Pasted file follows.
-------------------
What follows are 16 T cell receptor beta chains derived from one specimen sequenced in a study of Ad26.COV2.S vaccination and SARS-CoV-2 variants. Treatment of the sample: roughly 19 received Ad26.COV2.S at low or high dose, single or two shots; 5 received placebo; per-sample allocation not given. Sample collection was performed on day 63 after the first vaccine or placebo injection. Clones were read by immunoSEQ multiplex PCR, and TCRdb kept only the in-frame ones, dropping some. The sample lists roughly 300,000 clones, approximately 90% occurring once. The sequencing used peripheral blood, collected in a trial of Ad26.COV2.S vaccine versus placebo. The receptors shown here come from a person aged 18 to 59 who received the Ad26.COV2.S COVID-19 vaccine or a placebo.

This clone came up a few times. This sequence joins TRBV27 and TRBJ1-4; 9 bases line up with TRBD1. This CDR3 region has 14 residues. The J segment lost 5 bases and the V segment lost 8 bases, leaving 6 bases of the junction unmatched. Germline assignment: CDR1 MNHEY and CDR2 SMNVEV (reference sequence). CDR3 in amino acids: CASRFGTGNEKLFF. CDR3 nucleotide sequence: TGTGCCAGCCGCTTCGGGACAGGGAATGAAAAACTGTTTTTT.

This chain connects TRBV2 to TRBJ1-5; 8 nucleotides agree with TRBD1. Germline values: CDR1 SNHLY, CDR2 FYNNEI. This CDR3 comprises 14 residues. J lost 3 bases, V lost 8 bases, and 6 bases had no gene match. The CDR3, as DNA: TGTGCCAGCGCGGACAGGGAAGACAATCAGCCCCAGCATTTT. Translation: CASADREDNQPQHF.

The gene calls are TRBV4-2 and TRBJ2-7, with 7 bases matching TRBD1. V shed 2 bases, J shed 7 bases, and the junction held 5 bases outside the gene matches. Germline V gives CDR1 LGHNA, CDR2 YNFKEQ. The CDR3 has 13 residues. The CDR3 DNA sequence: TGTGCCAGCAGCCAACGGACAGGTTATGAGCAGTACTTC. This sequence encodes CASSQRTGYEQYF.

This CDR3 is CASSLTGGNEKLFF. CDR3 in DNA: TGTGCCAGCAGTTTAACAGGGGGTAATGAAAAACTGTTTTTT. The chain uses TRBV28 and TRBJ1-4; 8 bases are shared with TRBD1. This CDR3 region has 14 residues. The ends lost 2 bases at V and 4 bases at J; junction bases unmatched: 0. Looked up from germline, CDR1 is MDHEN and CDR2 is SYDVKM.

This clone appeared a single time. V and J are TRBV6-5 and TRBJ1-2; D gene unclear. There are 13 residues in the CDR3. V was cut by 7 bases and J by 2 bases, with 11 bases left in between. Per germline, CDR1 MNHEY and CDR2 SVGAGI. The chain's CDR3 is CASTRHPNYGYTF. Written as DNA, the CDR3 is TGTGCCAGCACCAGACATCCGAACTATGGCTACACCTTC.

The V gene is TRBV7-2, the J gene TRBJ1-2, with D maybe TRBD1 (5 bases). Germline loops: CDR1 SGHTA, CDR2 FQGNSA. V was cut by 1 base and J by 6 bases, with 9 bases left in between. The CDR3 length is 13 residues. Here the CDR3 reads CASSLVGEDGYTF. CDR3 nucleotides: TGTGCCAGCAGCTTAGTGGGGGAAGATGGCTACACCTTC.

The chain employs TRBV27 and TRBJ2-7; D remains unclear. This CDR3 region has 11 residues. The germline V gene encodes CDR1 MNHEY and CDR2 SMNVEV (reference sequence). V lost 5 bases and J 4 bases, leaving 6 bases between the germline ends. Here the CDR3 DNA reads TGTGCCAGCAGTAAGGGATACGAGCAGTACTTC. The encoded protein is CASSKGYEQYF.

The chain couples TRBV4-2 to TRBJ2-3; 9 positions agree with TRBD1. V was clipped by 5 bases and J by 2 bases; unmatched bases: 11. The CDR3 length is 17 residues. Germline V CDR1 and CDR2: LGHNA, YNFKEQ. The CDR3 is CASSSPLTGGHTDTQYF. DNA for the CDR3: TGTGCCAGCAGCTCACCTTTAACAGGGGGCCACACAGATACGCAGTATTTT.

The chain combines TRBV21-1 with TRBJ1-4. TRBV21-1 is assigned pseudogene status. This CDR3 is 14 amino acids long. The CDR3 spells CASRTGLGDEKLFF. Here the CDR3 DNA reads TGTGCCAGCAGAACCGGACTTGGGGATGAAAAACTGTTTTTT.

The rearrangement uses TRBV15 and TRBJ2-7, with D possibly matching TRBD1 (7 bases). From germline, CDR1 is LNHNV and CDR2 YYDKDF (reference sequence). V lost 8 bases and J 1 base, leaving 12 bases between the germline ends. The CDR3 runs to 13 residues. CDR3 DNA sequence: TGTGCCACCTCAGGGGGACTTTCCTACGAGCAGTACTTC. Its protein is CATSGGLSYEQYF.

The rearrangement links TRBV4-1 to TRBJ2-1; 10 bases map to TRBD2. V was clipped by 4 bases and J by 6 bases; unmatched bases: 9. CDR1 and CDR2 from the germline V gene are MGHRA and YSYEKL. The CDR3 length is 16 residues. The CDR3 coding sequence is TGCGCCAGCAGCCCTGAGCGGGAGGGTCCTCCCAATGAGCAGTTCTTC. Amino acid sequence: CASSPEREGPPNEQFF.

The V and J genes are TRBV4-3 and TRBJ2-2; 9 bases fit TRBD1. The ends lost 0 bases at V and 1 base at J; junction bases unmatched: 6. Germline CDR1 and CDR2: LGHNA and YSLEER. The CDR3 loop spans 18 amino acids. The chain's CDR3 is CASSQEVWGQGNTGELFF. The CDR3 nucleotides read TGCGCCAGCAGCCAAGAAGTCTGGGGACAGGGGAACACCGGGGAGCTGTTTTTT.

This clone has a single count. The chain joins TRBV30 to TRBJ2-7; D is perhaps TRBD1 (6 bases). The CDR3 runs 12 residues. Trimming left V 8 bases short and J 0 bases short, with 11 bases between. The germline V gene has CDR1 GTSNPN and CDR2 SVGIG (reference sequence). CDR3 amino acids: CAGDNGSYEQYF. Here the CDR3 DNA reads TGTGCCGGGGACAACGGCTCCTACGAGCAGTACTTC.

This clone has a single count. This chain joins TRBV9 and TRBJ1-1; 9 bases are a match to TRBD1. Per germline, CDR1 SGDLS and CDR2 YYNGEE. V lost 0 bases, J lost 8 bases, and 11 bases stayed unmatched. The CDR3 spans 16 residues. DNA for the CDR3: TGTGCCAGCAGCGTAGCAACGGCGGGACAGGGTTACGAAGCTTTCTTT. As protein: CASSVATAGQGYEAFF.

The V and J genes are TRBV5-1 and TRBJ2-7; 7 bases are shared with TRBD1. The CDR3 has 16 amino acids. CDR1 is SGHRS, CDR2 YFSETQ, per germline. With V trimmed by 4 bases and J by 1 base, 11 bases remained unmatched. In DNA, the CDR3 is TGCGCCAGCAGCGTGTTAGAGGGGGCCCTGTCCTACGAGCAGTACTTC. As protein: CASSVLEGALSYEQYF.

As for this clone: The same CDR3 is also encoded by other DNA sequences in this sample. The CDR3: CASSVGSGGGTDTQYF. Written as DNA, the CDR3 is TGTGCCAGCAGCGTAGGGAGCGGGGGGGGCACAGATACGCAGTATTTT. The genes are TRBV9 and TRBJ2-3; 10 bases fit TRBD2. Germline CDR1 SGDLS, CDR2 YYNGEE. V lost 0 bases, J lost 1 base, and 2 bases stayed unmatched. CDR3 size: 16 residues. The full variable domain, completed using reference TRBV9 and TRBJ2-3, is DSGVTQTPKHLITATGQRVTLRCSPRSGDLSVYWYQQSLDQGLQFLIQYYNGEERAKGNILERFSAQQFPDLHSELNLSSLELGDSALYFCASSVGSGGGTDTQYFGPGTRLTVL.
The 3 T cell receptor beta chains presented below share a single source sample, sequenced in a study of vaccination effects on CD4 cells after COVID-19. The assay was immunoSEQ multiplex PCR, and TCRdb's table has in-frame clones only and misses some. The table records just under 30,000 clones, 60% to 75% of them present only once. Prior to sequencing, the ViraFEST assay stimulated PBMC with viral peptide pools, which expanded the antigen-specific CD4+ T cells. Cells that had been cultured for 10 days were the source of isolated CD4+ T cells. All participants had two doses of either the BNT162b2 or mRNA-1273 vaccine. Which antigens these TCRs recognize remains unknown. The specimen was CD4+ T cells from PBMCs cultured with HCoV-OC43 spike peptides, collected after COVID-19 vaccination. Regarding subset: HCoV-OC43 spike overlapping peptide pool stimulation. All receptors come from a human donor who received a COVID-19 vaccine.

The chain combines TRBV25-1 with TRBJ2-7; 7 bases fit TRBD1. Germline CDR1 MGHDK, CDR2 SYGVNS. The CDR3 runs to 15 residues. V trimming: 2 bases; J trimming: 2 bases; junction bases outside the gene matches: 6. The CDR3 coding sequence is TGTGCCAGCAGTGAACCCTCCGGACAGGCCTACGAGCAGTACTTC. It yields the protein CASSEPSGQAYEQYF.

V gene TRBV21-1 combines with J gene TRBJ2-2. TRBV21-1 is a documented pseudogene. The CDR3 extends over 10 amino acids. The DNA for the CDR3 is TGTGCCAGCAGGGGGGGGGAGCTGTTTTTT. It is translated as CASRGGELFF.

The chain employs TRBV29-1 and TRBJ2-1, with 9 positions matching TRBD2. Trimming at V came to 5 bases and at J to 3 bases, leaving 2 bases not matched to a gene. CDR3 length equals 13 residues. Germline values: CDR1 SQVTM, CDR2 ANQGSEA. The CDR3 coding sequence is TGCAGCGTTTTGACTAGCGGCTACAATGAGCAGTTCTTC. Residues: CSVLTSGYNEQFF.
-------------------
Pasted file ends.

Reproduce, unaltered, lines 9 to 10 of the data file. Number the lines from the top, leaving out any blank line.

The chain couples TRBV4-2 to TRBJ2-3; 9 positions agree with TRBD1. V was clipped by 5 bases and J by 2 bases; unmatched bases: 11. The CDR3 length is 17 residues. Germline V CDR1 and CDR2: LGHNA, YNFKEQ. The CDR3 is CASSSPLTGGHTDTQYF. DNA for the CDR3: TGTGCCAGCAGCTCACCTTTAACAGGGGGCCACACAGATACGCAGTATTTT.

The chain combines TRBV21-1 with TRBJ1-4. TRBV21-1 is assigned pseudogene status. This CDR3 is 14 amino acids long. The CDR3 spells CASRTGLGDEKLFF. Here the CDR3 DNA reads TGTGCCAGCAGAACCGGACTTGGGGATGAAAAACTGTTTTTT.